When a molecule vibrates, it does not give off only one type of "sound." It produces a whole range of vibrations, which are generated by the bonds connecting the different atoms. Returning to the example of the guitar: each string vibrates differently and together they form one musical instrument. These nuances provide information on the nature of each bond and on the health of the entire molecule. "These vibrations act as a fingerprint that allow us to identify the molecule; such as proteins, and can even tell their health status" said Odeta Limaj, another co-author of the publication.

In order to pick up the sound given off by each of the strings, it has to be possible to identify a whole range of frequencies. And that is something graphene can do. The researchers "tuned" the graphene to different frequencies by applying voltage, which is not possible with current sensors. Making graphene's electrons oscillate in different ways makes it possible to "read" all the vibrations of the molecule on its surface. "We tested this method on proteins that we attached to the graphene. It gave us a full picture of the molecule," said Hatice Altug.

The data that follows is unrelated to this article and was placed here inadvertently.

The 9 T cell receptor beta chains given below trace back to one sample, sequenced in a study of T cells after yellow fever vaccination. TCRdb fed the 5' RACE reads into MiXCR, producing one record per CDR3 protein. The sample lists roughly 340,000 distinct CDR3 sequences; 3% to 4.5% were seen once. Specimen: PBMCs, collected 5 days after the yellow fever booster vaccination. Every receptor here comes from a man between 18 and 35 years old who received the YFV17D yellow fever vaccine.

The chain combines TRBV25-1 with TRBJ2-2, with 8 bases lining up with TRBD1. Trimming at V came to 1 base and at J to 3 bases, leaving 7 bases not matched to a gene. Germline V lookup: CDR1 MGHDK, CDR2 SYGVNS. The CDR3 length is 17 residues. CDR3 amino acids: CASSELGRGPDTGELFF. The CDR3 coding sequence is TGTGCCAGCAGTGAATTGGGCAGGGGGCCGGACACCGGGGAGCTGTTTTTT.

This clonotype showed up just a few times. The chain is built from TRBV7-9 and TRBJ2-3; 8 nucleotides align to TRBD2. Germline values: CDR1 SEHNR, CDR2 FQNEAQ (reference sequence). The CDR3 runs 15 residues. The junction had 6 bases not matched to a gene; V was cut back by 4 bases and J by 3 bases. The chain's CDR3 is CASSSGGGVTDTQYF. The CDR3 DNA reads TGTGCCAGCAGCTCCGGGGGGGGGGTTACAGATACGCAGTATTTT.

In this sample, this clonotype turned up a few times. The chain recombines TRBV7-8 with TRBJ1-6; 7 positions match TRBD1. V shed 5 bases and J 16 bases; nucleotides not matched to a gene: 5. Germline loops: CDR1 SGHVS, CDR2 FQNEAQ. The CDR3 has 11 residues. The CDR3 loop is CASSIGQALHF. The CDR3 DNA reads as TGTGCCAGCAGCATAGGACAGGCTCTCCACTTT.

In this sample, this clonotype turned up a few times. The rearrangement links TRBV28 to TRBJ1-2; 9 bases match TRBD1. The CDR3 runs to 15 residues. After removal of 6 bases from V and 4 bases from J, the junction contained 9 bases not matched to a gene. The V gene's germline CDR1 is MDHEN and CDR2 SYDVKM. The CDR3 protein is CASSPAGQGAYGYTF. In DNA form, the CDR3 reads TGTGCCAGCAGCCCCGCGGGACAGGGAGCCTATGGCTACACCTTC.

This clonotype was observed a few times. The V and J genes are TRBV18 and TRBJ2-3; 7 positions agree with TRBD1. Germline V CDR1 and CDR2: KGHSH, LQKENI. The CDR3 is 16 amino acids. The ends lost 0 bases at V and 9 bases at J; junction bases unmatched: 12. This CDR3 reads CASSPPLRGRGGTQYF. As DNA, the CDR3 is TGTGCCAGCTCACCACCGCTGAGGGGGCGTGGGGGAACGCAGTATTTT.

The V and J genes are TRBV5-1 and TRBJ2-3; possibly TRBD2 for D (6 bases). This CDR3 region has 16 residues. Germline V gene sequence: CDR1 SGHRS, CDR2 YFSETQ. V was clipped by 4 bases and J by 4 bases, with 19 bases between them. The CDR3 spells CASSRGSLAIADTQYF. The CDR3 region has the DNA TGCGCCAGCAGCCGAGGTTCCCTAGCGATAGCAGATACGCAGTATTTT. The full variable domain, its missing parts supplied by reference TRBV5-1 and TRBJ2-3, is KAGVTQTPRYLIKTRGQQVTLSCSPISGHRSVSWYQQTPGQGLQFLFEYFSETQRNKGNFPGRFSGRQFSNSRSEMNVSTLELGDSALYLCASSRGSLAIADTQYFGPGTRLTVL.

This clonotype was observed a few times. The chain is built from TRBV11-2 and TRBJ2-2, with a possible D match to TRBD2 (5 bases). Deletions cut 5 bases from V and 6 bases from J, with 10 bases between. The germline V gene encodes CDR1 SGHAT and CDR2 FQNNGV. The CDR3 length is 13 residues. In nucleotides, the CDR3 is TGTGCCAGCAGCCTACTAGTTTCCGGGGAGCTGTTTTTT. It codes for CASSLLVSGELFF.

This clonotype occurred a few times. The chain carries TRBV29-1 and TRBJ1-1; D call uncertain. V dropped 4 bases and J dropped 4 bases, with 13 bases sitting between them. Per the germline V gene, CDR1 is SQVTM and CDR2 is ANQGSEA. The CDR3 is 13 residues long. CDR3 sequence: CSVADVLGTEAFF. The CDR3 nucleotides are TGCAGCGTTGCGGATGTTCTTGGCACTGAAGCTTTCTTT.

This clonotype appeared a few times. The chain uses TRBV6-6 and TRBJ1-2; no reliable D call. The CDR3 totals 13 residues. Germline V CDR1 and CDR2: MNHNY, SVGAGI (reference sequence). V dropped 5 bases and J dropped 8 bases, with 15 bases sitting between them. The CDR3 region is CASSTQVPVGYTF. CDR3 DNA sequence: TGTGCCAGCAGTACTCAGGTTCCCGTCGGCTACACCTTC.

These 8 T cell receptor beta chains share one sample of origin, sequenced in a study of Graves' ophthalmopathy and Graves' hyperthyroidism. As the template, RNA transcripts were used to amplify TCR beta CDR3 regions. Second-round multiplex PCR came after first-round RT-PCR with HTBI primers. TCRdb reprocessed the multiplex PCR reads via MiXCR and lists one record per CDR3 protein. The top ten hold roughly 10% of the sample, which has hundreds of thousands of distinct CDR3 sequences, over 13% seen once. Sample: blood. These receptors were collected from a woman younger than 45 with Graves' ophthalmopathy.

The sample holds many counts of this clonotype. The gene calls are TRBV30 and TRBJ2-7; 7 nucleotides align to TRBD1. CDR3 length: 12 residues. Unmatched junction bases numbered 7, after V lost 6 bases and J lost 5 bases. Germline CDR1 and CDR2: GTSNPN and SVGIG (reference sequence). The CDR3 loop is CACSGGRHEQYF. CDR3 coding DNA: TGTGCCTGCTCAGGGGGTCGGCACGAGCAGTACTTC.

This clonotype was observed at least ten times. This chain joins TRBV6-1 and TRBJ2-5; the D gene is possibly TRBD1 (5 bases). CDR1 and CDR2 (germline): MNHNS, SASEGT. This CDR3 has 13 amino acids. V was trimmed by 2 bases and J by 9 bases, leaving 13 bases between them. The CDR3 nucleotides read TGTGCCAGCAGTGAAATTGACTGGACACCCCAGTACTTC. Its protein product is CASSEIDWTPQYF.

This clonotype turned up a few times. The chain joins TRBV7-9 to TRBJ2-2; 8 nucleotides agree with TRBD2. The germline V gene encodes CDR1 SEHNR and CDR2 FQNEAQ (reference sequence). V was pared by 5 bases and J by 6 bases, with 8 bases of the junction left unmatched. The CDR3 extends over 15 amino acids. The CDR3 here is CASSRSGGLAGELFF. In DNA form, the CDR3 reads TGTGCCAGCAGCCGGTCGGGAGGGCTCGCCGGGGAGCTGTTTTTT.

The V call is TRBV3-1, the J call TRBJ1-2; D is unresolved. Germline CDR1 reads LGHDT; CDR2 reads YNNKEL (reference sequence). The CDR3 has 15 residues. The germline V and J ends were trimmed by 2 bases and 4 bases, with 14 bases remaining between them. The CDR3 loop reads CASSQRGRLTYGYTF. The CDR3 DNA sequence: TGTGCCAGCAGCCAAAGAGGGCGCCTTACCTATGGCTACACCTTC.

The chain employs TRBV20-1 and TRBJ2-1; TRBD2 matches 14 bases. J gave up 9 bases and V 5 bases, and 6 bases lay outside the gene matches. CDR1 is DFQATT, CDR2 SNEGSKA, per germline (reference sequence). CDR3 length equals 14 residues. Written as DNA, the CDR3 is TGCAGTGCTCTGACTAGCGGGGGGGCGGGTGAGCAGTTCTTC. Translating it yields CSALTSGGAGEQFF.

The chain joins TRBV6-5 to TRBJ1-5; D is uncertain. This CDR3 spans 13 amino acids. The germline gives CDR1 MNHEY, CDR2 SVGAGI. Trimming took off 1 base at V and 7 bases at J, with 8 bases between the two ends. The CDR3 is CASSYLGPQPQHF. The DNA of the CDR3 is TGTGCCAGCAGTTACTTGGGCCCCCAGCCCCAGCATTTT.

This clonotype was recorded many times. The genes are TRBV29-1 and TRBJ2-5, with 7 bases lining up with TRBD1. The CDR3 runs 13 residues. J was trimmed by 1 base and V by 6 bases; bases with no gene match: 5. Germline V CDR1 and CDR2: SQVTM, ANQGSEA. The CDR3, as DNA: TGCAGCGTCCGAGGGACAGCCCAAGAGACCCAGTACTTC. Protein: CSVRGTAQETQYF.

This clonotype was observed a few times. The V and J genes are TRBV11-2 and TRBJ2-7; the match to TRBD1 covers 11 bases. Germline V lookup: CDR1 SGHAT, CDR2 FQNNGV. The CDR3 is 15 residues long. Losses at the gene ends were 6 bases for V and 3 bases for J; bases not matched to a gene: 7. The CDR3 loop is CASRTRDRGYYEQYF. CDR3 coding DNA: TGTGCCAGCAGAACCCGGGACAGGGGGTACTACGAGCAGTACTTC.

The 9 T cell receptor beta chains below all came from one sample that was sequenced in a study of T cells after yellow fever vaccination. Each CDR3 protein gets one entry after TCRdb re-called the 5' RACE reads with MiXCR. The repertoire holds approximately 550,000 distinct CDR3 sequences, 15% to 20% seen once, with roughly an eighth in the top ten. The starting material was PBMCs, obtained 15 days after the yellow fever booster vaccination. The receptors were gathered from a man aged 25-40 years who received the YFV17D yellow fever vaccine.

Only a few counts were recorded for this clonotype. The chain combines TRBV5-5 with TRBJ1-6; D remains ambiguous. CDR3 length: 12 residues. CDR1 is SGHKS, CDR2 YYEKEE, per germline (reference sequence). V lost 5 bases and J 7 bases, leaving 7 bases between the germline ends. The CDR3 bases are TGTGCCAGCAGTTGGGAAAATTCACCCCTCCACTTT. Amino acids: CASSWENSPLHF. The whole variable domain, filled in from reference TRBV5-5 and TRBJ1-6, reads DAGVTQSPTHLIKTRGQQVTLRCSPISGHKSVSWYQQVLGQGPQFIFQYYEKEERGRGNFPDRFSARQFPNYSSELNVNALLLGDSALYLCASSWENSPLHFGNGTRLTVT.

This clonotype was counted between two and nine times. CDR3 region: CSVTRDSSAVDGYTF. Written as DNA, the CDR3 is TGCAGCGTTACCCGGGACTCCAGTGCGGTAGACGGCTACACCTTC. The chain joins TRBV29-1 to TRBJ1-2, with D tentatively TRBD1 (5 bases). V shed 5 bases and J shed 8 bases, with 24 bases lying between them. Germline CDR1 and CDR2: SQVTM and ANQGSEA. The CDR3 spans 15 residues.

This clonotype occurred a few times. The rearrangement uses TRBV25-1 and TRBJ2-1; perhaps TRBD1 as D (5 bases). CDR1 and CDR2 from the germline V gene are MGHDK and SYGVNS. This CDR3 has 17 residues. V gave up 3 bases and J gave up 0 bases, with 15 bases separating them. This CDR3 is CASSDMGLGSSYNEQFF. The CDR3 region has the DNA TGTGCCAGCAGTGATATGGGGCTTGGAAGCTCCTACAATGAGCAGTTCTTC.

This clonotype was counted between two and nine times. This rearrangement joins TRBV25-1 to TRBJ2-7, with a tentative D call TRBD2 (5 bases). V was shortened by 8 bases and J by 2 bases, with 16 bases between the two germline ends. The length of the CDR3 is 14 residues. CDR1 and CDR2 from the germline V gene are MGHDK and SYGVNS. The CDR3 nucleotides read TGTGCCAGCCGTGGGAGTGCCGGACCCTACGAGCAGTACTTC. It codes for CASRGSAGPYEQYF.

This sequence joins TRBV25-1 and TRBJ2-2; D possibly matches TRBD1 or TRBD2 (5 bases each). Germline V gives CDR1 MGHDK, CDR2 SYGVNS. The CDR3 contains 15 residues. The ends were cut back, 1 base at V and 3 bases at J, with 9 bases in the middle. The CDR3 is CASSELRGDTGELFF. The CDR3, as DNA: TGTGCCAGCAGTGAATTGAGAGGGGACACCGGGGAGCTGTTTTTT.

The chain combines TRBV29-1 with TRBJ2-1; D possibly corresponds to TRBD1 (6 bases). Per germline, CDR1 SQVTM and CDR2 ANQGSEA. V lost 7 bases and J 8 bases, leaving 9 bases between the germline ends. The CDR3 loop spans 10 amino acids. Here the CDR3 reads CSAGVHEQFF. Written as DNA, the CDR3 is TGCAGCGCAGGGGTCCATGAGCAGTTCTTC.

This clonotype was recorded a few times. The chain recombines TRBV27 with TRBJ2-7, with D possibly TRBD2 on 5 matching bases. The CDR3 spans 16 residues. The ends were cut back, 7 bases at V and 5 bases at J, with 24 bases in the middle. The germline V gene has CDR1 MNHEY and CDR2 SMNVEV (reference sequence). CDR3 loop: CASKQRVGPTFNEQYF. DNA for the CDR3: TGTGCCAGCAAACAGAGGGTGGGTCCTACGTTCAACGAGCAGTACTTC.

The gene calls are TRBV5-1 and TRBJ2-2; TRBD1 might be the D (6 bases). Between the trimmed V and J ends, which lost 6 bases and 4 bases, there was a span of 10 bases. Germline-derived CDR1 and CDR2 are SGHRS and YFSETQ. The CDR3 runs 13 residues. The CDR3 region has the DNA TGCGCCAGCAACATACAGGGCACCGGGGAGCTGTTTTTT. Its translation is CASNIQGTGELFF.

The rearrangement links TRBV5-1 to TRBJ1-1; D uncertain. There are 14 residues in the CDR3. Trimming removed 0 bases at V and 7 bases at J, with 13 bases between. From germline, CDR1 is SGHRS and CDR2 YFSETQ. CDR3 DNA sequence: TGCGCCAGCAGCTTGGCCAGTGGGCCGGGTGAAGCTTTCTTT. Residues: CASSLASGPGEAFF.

A big step closer to using graphene for molecule sensing

The new graphene-based process represents a major step forward for the researchers, for several reasons. First, this simple method shows that it is possible to conduct a complex analysis using only one device, while it normally requires many different ones. And all this without stressing or modifying the biological sample. Second, it shows graphene's incredible potential in the area of detection. "There are many possible applications," said Altug. "We focussed on biomolecules, but the method should also work for polymers, and many other substances," she added.

Explore further: Novel diffraction spectroscopy technique to probe electrolyte/electrode interfaces

More information: "Mid-infrared plasmonic biosensing with graphene" www.sciencemag.org/lookup/doi/ … 1126/science.aab2051

Related Stories

Towards graphene biosensors

June 24, 2015

For the first time, a team of scientists has succeeded in precisely measuring and controlling the thickness of an organic compound that has been bound to a graphene layer. This might enable graphene to be used as a sensitive ...

Graphene surfaces on photonic racetracks

July 28, 2014

In an article published in Optics Express, scientists from The University of Manchester describe how graphene can be wrapped around a silicon wire, or waveguide, and modify the transmission of light through it.

Recommended for you

Coffee-based colloids for direct solar absorption

March 22, 2019

Solar energy is one of the most promising resources to help reduce fossil fuel consumption and mitigate greenhouse gas emissions to power a sustainable future. Devices presently in use to convert solar energy into thermal ...


Please sign in to add a comment. Registration is free, and takes less than a minute. Read more

Click here to reset your password.
Sign in to get notified via email when new comments are made.